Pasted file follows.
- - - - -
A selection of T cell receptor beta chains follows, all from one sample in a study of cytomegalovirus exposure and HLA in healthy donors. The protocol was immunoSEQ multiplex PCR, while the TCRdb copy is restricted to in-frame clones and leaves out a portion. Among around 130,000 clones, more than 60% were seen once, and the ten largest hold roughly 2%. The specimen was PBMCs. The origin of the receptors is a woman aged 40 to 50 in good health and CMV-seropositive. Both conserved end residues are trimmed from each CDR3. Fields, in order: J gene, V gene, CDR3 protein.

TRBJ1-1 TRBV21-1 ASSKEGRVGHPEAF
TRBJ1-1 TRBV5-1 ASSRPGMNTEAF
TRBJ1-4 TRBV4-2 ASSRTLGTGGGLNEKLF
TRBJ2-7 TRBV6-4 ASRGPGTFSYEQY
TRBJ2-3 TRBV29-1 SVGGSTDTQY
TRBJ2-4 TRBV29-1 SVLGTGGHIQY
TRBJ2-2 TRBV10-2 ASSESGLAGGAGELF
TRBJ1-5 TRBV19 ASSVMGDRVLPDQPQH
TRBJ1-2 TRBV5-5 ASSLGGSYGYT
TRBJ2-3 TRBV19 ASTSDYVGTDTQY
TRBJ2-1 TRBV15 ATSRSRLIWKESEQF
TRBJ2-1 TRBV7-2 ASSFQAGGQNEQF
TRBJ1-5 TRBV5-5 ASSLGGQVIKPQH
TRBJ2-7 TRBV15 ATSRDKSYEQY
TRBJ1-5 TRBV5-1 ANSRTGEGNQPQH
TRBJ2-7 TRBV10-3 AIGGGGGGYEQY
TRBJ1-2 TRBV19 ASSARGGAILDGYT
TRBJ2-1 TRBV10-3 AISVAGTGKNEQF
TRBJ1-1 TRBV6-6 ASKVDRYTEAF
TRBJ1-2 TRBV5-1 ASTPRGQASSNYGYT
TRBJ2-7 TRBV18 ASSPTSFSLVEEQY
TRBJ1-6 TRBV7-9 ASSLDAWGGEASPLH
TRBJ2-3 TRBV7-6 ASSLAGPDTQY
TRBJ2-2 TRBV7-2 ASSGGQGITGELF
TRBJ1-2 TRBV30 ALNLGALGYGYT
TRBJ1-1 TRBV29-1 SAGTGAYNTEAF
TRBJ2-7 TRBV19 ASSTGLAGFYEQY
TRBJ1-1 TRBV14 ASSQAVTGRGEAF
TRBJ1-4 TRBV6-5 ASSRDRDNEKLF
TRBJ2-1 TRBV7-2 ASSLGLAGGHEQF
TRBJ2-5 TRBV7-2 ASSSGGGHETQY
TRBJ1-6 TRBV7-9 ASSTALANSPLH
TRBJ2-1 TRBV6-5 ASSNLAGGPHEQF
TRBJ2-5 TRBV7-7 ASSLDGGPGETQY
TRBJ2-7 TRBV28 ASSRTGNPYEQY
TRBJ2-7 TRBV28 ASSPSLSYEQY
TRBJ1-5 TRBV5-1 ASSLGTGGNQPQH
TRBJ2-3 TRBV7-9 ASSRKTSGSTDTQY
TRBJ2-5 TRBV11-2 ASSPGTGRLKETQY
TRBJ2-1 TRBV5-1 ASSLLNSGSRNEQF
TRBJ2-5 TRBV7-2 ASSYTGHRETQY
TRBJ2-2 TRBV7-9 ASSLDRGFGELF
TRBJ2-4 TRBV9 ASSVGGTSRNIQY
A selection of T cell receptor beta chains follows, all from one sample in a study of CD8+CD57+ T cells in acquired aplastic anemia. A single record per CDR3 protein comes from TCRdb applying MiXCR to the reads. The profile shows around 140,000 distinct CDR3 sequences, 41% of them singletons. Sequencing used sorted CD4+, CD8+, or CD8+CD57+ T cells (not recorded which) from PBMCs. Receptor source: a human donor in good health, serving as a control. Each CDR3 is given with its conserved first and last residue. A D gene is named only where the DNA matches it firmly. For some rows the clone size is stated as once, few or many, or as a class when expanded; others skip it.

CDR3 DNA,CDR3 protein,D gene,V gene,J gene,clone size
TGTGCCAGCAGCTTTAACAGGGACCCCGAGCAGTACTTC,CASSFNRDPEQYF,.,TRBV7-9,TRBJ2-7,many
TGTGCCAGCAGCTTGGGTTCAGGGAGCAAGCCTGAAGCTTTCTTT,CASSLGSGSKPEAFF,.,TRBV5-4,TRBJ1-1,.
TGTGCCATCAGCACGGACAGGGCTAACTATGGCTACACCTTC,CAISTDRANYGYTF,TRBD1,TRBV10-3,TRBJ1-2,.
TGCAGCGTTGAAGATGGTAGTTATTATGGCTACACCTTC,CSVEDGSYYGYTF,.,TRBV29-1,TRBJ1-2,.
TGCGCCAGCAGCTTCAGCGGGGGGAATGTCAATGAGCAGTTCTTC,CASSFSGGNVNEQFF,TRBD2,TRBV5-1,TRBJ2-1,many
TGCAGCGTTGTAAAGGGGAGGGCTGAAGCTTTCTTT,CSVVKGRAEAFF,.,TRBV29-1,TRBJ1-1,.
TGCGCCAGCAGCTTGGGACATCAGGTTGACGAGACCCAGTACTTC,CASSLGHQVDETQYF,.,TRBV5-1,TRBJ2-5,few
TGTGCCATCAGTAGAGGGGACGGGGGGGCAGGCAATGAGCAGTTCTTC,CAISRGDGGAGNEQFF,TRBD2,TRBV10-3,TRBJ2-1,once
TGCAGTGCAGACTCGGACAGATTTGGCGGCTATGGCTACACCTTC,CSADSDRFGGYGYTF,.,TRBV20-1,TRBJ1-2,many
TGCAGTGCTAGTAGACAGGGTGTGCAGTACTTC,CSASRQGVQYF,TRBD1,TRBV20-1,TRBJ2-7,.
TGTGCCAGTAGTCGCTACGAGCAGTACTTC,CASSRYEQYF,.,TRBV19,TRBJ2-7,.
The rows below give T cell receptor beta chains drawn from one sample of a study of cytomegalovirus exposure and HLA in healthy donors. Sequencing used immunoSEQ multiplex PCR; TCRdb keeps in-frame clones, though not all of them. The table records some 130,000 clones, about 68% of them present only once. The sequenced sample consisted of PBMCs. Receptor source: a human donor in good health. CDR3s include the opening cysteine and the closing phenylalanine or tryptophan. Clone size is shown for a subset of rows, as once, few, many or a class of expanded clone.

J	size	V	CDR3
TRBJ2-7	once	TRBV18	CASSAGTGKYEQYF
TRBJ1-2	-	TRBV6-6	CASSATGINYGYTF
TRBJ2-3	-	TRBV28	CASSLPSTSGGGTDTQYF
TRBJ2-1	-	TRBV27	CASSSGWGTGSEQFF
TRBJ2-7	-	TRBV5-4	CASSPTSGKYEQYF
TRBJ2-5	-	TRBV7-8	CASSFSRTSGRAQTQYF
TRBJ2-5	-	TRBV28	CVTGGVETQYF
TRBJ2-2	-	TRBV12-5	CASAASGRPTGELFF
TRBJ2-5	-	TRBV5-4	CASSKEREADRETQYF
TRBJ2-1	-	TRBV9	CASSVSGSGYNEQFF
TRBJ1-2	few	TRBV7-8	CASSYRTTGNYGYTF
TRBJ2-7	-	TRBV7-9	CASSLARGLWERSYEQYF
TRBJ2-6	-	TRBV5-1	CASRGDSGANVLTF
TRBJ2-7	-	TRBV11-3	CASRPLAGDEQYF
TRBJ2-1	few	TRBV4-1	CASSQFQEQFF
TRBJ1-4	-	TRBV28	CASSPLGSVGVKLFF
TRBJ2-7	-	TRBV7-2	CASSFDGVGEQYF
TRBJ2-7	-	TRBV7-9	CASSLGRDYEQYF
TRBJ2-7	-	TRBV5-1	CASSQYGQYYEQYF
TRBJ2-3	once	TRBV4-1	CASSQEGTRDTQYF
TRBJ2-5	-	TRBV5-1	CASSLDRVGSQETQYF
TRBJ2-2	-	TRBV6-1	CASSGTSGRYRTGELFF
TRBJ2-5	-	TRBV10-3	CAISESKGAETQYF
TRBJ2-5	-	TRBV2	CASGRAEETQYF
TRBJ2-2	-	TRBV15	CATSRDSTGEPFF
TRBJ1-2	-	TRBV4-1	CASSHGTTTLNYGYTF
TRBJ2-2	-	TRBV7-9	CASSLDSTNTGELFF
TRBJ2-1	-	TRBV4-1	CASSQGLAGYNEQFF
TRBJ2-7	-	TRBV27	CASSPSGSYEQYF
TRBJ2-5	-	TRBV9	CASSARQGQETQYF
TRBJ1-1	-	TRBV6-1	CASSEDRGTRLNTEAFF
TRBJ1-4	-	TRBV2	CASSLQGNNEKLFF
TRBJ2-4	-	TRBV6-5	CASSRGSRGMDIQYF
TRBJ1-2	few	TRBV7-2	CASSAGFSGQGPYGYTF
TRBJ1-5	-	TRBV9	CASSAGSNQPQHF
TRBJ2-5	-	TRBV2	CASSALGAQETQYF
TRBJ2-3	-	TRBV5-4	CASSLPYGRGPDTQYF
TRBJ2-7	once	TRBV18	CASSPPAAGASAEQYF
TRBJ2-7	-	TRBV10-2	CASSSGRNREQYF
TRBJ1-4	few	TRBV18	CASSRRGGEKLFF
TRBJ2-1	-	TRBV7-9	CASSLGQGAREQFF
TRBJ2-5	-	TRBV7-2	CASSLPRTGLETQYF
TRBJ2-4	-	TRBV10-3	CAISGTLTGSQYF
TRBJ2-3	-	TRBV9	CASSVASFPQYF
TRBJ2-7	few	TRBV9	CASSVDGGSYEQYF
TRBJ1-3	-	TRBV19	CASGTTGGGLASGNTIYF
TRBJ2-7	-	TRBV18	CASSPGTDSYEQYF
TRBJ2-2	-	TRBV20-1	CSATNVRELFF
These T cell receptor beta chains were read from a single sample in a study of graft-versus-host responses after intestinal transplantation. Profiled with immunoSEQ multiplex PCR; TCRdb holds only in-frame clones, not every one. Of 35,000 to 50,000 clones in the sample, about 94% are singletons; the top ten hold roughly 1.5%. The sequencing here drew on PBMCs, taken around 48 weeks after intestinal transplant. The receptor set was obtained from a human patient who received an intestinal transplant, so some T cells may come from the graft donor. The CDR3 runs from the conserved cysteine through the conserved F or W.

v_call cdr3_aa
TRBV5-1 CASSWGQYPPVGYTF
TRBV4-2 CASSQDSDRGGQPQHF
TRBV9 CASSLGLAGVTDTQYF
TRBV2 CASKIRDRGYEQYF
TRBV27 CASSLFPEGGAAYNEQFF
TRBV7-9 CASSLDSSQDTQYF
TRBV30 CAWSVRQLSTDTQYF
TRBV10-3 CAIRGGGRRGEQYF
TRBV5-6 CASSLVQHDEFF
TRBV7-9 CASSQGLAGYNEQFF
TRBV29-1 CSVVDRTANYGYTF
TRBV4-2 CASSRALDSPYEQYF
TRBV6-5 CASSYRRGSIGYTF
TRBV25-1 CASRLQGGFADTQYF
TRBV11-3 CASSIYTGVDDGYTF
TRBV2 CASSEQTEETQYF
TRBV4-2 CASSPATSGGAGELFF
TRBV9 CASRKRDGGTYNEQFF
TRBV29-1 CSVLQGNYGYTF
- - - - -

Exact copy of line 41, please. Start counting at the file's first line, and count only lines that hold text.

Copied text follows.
TRBJ2-1 TRBV5-1 ASSLLNSGSRNEQF